“It is a truth universally acknowledged, that a single man in possession of a good fortune, must be in want of a wife.” It is also a truth universally acknowledged that we’ve all heard the first sentence of Pride and Prejudice approximately a million times. And there’s a reason for that. The opening lines of classic novels have a tendency to become iconic, gaining lives of their own beyond the fame of the novel itself. There are certain opening lines that just work, especially when looking back at them after reading the novel. Lists such as these exist all over the internet, but of course everyone has certain openings they’re particularly partial to. Here is a list of some of my personal favorites, hopefully without too much of that David Copperfield kind of crap.
1. Franny and Zooey by J.D. Salinger
“Though brilliantly sunny, Saturday morning was overcoat weather again, not just topcoat weather, as it had been all week and as everyone had hoped it would stay for the big weekend – the weekend of the Yale game. Of the twenty-some young men who were waiting at the station for their dates to arrive on the ten-fifty-two no more than six or seven were out on the cold, open platform. The rest were standing around in hatless, smoky little groups of twos and threes and fours inside the heated waiting room, talking in voices that, almost without exception, sounded collegiately dogmatic, as though each young man, in his strident, conversational turn, was clearing up, once and for all, some highly controversial issue, one that the outside, non-matriculating world had been bungling, provocatively or not, for centuries.”
Franny and Zooey is one of my favorite books, and this scene that J.D. Salinger sets right in the beginning makes me laugh every time. Straight away he gives us a peek at the haughty “elite” college students that are the main point of frustration for Franny. They sound insufferable and ridiculous, and we begin immersed among them. No one is innocent from this, even the main characters. Everyone in this book is a jerk in their own way. Everyone. And it’s great.
2. Beloved by Toni Morrison
“124 was spiteful.”
This first sentence incites that careful blend of creeped out and confused that lingers around for the rest of the novel. We soon come to find out that 124 Bluestone Road is the house where most of the supernatural-ish events of the novel take place. The house itself becomes a character in the story, and this opening sentence treats it as so, giving it a life of its own.
3. Cat’s Cradle by Kurt Vonnegut
“Call me Jonas. My parents did, or nearly did. They called me John.”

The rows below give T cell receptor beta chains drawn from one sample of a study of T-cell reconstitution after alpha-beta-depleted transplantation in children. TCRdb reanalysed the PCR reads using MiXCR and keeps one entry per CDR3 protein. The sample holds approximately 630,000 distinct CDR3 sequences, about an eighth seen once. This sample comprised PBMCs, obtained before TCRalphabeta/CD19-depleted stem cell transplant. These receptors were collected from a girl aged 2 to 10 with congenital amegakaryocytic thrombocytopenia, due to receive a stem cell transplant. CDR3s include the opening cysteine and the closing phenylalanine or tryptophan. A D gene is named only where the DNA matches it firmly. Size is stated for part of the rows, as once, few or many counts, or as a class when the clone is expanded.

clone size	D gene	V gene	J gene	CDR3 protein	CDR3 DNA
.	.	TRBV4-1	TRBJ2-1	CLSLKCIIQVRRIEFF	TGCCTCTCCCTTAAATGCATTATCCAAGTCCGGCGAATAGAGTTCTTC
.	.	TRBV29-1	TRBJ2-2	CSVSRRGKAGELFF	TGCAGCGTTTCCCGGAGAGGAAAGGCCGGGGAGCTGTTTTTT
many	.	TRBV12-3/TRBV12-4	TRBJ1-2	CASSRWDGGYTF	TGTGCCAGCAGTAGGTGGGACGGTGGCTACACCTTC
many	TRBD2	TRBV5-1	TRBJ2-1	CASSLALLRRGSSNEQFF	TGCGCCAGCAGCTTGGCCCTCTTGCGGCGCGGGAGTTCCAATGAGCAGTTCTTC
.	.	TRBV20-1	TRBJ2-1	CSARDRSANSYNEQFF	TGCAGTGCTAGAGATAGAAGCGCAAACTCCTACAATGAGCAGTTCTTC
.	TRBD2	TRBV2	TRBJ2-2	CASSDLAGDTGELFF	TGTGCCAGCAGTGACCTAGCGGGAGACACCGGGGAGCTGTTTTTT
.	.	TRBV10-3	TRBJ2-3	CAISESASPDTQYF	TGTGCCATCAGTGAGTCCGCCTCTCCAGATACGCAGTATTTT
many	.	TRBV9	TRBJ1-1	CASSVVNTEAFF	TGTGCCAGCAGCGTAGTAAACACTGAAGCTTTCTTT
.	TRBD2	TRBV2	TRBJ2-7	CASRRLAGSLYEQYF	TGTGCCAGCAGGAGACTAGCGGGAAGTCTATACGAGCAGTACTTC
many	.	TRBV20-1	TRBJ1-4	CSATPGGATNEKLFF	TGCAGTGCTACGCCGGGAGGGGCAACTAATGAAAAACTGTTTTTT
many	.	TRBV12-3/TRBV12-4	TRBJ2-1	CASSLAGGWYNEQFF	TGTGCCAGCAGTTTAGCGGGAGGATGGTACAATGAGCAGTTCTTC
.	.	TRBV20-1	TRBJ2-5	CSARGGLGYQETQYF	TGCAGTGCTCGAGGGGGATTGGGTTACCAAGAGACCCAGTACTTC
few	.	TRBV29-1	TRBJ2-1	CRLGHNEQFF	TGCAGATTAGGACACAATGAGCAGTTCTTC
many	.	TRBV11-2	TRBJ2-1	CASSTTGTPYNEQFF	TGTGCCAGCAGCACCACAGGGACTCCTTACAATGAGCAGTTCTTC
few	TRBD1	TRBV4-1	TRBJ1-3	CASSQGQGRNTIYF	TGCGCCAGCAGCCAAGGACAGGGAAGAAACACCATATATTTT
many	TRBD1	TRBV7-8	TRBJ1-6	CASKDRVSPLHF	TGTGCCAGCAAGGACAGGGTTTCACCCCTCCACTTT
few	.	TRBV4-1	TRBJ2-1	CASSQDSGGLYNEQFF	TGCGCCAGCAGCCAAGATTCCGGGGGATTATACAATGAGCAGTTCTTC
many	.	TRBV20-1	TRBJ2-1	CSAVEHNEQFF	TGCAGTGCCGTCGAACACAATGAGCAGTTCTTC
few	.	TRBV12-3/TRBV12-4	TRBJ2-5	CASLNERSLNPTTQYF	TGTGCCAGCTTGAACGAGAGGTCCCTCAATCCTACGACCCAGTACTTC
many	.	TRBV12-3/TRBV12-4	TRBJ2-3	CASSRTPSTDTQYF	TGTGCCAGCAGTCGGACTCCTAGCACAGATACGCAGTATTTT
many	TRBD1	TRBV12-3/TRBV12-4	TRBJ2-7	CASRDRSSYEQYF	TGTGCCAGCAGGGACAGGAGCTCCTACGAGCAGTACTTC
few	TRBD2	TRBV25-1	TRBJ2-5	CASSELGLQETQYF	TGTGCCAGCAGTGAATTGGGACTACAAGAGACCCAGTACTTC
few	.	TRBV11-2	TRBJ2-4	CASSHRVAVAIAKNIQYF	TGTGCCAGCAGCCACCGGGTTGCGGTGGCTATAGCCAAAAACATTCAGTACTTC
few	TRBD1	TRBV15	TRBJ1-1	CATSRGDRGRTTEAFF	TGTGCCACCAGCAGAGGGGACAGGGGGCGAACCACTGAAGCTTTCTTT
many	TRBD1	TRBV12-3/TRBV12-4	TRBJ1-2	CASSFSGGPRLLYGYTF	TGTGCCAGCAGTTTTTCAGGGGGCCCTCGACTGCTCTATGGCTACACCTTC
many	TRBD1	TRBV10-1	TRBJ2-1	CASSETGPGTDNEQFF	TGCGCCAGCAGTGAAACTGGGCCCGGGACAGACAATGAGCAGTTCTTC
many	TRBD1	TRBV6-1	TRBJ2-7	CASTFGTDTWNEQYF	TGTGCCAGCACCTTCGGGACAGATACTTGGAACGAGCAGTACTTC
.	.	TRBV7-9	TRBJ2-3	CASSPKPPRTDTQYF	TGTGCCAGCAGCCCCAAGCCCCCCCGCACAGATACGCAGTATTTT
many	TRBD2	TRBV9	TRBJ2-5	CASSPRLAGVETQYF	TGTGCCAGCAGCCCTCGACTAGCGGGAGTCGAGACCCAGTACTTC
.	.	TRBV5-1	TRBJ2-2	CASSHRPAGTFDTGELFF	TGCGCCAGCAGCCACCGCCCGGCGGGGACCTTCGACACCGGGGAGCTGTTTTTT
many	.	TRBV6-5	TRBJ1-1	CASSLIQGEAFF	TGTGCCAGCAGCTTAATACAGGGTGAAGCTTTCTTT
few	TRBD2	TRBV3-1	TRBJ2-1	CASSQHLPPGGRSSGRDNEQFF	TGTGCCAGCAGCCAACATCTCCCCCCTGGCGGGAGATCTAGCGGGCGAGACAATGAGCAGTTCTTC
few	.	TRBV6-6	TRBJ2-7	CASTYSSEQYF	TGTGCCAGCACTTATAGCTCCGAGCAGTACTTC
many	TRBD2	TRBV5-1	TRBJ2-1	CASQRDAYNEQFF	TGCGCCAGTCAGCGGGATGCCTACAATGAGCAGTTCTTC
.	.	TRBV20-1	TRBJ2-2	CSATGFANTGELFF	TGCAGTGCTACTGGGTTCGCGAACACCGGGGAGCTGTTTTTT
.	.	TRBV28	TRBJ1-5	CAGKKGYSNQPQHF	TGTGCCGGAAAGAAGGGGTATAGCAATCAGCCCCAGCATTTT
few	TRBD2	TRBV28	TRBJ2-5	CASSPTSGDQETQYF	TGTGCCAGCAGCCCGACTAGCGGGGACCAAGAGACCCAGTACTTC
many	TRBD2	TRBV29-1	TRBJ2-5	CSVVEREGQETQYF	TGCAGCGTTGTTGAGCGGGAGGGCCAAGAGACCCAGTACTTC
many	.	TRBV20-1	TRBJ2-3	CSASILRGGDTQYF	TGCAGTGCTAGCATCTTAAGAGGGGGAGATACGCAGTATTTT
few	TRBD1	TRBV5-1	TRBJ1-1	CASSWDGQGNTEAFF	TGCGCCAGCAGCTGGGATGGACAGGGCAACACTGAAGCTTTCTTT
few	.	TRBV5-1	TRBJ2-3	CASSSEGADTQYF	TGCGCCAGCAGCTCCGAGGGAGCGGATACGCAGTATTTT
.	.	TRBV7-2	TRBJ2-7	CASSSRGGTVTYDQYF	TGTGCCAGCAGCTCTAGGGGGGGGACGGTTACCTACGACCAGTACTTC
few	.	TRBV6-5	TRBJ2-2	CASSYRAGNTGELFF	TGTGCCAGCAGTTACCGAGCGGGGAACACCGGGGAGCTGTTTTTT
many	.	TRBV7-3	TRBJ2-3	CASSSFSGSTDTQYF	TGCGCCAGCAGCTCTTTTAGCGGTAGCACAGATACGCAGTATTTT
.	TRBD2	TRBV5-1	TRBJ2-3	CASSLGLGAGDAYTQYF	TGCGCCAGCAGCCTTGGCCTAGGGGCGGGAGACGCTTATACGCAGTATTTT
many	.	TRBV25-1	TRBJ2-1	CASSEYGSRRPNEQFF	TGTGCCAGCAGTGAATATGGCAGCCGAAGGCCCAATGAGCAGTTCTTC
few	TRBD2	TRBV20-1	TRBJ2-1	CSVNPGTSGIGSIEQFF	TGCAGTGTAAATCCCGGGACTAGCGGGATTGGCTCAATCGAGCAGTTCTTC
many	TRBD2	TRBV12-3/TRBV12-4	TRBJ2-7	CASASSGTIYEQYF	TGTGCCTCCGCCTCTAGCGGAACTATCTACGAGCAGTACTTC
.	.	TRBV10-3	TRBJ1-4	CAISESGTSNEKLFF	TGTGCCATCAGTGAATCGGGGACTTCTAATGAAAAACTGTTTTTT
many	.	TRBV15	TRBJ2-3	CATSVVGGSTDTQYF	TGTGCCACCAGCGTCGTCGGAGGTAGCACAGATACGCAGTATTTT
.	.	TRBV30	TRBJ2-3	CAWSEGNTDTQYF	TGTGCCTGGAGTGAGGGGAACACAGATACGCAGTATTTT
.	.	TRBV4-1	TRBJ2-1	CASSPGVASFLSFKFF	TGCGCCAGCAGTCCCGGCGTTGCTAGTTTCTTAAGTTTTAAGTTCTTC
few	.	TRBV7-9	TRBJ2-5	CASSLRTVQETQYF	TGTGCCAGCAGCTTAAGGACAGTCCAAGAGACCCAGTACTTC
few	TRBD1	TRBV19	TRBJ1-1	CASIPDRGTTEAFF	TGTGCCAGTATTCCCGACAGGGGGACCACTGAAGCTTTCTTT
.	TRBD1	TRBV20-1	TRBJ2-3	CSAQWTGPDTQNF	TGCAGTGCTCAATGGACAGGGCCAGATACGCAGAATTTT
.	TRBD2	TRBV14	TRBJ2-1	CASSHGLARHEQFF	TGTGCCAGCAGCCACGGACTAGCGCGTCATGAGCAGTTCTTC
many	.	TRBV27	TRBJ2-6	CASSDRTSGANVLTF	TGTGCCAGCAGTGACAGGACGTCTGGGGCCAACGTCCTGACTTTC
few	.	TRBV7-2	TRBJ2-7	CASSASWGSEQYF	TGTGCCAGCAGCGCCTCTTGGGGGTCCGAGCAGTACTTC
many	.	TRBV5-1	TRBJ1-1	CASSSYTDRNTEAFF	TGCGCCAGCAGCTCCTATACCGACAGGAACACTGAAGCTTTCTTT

I love this one on so many levels. For one thing, we have a parody of one of the most clichéd opening lines of literature ever: “Call me Ishmael” from Moby Dick, substituting one biblical name for another. In that novel, we never know for sure if the narrator’s name actually is Ishmael. So we can tell that John’s not the most reliable narrator, but the thing is, he gives up the act right away. The result is comedic but also revealing. He lets us know that he’s a liar both here and in the epigraph, which begins, “Nothing in this book is true.” We can trust him to be unreliable, which is somehow more comforting to me than a narrator I’m not sure about.
4. Their Eyes Were Watching God by Zora Neale Hurston
“Ships at a distance have every man’s wish on board. For some they come in with the tide. For others they sail forever on the horizon, never out of sight, never landing until the Watcher turns his eyes away in resignation, his dreams mocked to death by Time.”
Out of context, these opening sentences are a lovely metaphor for ambition. It is for this simple reason that I love them. In context, what follows essentially says that all women are better at achieving their goals than men, which is a bold generalization true to the attitudes of the main character Janie, but let’s just stick with appreciating the eloquent metaphor.
5. The Book Thief by Markus Zusak
“First the colors.
Then the humans.
That’s usually how I see things. Or at least, how I try.
HERE IS A SMALL FACT
You are going to die.”
This opening thrusts you into the style of the novel, making you wonder at first what the heck is going on. We later find out that the narrator of the story is death, an aspect of this novel that I find amazing. The bold, centered declarations from like the one above that appear through the novel are some of my favorite parts about it. Basically, the opening is consistent with the rest of the book but enticing at first introduction.